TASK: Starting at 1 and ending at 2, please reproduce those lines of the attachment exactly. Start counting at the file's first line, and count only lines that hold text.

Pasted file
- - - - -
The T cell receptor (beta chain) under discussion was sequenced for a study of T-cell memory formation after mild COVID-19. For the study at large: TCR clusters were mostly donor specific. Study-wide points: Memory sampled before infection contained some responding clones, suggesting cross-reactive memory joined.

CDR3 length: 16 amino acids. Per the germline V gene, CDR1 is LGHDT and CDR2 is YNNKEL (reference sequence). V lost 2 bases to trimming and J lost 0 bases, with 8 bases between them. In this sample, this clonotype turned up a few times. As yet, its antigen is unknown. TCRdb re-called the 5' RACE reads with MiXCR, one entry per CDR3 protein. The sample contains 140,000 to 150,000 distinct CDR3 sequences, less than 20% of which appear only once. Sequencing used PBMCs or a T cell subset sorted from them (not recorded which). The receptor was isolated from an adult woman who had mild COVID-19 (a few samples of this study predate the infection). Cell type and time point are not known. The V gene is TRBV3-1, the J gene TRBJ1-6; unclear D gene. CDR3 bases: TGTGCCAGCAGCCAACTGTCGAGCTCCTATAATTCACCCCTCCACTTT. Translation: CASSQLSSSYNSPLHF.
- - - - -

The T cell receptor (beta chain) under discussion was sequenced for a study of T-cell memory formation after mild COVID-19. For the study at large: TCR clusters were mostly donor specific. Study-wide points: Memory sampled before infection contained some responding clones, suggesting cross-reactive memory joined.

CDR3 length: 16 amino acids. Per the germline V gene, CDR1 is LGHDT and CDR2 is YNNKEL (reference sequence). V lost 2 bases to trimming and J lost 0 bases, with 8 bases between them. In this sample, this clonotype turned up a few times. As yet, its antigen is unknown. TCRdb re-called the 5' RACE reads with MiXCR, one entry per CDR3 protein. The sample contains 140,000 to 150,000 distinct CDR3 sequences, less than 20% of which appear only once. Sequencing used PBMCs or a T cell subset sorted from them (not recorded which). The receptor was isolated from an adult woman who had mild COVID-19 (a few samples of this study predate the infection). Cell type and time point are not known. The V gene is TRBV3-1, the J gene TRBJ1-6; unclear D gene. CDR3 bases: TGTGCCAGCAGCCAACTGTCGAGCTCCTATAATTCACCCCTCCACTTT. Translation: CASSQLSSSYNSPLHF.